How many comments have you heard regarding a failing metabolism? Popular opinion is that the metabolism slows down and quits all together after a certain age. That is simply not true. Age does play a factor in the efficiency of the metabolism. But there are specific ways to ensure your metabolism is working for you, not against you. In our previous installment, we examined the role of exercise in metabolism function:
- Don’t do cardio.
- Do high intensity training (HIT) or interval workouts.
- Do a single maximal effort sprint.
Today, we will look at the impact of diet on the metabolism:
1. Include protein at all meals.
Diets that contain high-quality protein at every meal promote leanness.” Protein foods” require the body to burn more calories to digest and absorb, than foods consisting of fat or carbohydrates. A meal of pure protein, for example, causes the body to burn nearly 25% of the calories provided in the protein just to digest and “use” the amino acids. In addition to the extra energy expenditure you get from high-protein meals, there are three other ways protein aids the achievement of optimal body composition:
- Protein builds muscle in the absence of exercise and the effect is enhanced when you pair it with smart training. Preserving lean muscle mass should be a primary goal when trying to lose body fat. The more muscle you have, the higher your metabolic rate.
- Protein is filling so you eat less. A review of the issue found that for every 1% increase in protein intake, people naturally decrease caloric intake between 32 and 51 calories daily.
- Protein helps manage blood sugar and insulin, decreasing cravings for higher carb foods.
2. Favor the highest quality, most digestible proteins.
All protein sources are not created equally. It is important to choose proteins that are nutrient-rich, easy to digest, and raise metabolic rate to a greater degree. Animal proteins tend to fulfill all three requirements. They are well digested if you chew them properly and have a healthy gut. They contain all the essential amino acids and a high concentration of non-essential aminos and other nutrients such as vitamin B12, the fat-soluble vitamins A, D, and K, creatine, leucine, and carnosine.
Animal proteins also tend to have a higher thermic effect than vegetarian protein sources. For example, whey protein raises energy expenditure much more than soy, casein, or rice protein. Beef, eggs, cod, salmon, and chicken have all performed well in metabolic studies, and each packs a potent concentration of satiating amino acids that have a high thermic effect. You might ask, “Does the superiority of animal proteins mean that vegetarian proteins should be avoided?” Definitely not! However, because the body can’t use vegetable-derived protein sources from beans, grains, and plants as efficiently as animal proteins, you have to eat more total protein to achieve the same physiological effects.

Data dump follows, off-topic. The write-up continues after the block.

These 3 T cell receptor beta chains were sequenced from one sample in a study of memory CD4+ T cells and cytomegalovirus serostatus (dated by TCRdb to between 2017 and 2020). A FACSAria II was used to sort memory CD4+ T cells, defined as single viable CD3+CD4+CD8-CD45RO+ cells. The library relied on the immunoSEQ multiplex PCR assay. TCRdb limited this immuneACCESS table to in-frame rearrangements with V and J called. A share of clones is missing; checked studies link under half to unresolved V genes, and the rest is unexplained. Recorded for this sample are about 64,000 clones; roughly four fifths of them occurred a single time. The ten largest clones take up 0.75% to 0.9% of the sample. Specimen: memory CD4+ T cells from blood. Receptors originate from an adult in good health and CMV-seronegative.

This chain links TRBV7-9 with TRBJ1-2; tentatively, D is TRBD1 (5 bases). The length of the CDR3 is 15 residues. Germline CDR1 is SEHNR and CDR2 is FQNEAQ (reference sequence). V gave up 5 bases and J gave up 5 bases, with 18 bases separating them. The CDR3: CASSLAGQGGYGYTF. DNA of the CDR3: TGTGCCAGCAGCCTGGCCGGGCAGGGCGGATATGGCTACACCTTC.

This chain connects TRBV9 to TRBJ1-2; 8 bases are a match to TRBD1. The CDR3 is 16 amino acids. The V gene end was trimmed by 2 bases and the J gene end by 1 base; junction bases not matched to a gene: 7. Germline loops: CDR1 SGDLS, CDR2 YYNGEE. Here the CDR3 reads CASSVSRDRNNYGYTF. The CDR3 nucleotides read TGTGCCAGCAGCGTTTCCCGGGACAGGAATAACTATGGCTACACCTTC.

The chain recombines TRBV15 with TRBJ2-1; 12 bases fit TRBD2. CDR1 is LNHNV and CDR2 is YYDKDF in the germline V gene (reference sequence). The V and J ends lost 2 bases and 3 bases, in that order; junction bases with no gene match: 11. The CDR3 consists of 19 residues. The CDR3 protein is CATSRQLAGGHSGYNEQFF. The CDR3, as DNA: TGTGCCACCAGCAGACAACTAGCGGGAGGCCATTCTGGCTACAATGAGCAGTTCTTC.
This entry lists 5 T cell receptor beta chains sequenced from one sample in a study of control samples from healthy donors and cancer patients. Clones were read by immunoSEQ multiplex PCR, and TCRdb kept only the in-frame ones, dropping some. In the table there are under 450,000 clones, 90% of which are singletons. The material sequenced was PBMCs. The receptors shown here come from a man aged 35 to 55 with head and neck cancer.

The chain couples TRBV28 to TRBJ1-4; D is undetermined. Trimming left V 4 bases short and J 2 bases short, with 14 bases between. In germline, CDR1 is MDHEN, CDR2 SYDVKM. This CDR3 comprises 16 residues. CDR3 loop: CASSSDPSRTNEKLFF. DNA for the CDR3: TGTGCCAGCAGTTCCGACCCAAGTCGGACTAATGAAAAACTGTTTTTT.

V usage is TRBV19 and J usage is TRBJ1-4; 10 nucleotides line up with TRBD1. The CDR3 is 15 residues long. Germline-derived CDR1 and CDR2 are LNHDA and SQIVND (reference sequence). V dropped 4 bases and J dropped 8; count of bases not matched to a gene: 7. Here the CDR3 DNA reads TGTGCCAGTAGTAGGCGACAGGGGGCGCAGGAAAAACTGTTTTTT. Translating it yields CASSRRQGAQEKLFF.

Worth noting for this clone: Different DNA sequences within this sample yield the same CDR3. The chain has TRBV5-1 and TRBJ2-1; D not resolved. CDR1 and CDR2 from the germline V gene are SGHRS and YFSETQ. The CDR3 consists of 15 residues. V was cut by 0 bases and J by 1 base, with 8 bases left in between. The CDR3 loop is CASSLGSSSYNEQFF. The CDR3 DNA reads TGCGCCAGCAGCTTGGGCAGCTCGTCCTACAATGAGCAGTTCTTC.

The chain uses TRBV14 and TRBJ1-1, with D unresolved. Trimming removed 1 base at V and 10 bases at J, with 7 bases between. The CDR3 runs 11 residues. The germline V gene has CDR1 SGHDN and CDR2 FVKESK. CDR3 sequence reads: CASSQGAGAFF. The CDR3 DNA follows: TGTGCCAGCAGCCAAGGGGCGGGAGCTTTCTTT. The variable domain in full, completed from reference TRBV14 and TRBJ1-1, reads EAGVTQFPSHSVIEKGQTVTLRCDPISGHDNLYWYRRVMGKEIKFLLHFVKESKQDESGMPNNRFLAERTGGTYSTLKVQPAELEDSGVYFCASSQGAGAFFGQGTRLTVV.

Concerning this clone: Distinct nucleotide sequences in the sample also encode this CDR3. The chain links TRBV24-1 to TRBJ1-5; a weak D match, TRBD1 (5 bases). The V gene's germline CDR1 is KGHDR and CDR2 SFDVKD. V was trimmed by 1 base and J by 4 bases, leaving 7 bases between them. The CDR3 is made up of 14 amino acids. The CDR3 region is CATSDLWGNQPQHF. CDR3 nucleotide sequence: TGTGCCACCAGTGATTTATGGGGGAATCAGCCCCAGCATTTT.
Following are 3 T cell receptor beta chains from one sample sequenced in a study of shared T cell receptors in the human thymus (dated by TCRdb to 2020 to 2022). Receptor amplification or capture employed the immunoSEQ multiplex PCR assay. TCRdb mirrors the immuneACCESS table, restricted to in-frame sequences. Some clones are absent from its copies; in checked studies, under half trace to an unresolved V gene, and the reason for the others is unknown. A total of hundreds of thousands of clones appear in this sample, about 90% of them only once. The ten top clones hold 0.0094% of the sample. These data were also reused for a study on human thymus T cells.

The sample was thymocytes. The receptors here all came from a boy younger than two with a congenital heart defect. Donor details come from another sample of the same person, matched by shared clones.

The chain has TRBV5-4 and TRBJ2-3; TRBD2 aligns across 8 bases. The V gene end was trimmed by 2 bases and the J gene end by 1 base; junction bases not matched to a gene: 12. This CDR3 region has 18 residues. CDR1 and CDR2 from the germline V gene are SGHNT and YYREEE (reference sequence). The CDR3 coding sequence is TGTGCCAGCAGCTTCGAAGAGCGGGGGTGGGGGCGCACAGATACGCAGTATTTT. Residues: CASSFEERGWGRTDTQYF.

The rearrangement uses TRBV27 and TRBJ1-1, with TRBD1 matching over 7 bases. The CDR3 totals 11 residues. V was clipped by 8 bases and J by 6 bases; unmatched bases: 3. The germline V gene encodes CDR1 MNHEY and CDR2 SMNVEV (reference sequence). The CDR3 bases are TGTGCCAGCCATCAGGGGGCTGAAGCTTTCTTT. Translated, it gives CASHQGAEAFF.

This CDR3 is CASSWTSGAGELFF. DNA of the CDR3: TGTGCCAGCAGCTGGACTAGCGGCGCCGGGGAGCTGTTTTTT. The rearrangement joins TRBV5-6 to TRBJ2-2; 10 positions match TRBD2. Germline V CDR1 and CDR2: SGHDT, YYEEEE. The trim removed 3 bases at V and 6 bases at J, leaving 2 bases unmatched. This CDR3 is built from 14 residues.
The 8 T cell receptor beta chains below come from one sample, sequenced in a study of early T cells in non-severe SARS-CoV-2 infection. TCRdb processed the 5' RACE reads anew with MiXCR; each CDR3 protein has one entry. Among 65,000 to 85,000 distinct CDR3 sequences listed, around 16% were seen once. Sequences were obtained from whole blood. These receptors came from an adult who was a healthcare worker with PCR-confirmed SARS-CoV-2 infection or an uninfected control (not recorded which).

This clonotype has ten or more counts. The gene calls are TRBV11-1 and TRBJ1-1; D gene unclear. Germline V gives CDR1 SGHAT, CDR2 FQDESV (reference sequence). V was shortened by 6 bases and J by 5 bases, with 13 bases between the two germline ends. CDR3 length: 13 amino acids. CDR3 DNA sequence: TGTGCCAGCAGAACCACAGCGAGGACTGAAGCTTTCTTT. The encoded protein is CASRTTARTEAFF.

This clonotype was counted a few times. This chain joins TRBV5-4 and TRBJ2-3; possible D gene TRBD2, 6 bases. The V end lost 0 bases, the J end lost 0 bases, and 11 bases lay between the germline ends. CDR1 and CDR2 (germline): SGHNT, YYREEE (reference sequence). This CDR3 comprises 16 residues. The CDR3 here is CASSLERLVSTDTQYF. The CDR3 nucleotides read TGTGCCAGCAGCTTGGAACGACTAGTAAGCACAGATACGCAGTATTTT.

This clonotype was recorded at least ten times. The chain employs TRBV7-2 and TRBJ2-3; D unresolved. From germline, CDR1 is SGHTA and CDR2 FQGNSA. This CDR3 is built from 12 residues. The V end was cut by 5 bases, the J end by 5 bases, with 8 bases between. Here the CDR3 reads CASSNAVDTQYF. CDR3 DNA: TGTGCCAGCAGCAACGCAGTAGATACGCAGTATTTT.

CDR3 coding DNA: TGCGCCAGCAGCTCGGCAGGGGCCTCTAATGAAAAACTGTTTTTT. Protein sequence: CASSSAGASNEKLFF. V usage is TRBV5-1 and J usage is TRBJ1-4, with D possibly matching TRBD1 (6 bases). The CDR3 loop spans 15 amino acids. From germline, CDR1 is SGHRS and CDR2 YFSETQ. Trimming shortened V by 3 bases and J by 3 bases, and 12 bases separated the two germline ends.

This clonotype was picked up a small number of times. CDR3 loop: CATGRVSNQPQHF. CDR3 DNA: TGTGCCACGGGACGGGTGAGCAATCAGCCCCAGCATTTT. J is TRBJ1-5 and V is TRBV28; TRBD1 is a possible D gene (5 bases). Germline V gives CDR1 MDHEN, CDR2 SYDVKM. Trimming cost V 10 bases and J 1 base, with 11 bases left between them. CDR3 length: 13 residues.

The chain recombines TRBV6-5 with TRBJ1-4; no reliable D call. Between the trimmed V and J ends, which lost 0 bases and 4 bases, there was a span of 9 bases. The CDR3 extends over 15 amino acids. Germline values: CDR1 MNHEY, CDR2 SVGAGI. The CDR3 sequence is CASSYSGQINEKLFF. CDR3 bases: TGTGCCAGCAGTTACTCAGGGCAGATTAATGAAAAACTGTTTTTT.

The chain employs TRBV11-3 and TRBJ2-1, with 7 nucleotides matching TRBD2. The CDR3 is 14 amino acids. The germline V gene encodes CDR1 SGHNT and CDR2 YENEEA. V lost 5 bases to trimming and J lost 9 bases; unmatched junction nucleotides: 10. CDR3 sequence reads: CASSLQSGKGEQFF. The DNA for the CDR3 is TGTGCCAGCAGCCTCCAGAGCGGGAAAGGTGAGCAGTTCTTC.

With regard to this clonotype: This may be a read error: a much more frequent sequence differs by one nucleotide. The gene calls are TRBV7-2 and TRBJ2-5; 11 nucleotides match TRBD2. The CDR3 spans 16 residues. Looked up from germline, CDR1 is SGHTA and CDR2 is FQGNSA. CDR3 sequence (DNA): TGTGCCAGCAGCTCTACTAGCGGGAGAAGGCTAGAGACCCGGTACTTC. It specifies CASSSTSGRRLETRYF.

3. Pair high-thermogenic fats with protein: Omega-3 fats, nuts, and olive oil.
Certain fats stimulate thermogenesis just as protein does, but these cool fats do it in a unique way. Studies show they raise body temperature and lead to excess calories being burned. It is a similar mechanism to when your body burns more calories in the cold due to shivering. Research examples of the metabolic boost you can get from eating certain fats include the following:
- Overweight men who ate foods with a high omega-3 fat content, increased their caloric output by 920 calories during the 6-hour period after eating.
- Thermogenesis was 28% higher after a meal of walnuts, and 23% higher after a meal that favored monounsaturated fats from olive oil compared to a saturated fat-rich dairy meal.
4. Kick processed foods to the curb in favor of whole foods and plenty of vegetables.
Eating meals cooked at home from whole foods, such as vegetables, fruit, seeds, nuts, meat, and eggs have the power to raise the thermic effect by as much as 50% over highly processed foods like white bread and Velveeta® cheese. In one study, when participants ate a meal that contained more whole food ingredients, the thermic effect was double that of a processed food meal. More significant is that the participants who ate the processed food meal had their metabolic rates drop below their average basal metabolic rate (BMR) – the average energy needed to keep the body functioning at rest – during the sixth hour after eating. The whole food meal group never fell below the BMR. Processed ingredients have less fiber, requiring less enzyme production so they burn fewer calories. Additionally, there are two kinds of fiber and only the indigestible fiber that is supplied in plant foods is effective at raising energy expenditure. To benefit, include a large amount of green vegetables, cooked and cooled tubers, whole starches, and other high-fiber veggies in your meals.
5. Drink Green Tea.
Green tea contains extremely high levels of the catechin antioxidants that raise energy expenditure and can promote fat loss. The catechins can also improve body composition by raising muscle mass and strength output when combined with exercise. Reviews of the metabolic effects of green tea agree that it can be beneficial, but there is no consensus about how much is necessary.
6. Cook with ginger and hot peppers.
Both ginger and hot peppers improve thermogenesis by raising body temperature and energy expenditure. They can reduce appetite, are antioxidant-rich, and pack a delicious spicy punch when cooked with leafy greens, meat,eggs, or pureed with post-workout protein drinks.
The first step in taking control of your health is becoming informed. Please do not let this list overwhelm you. Our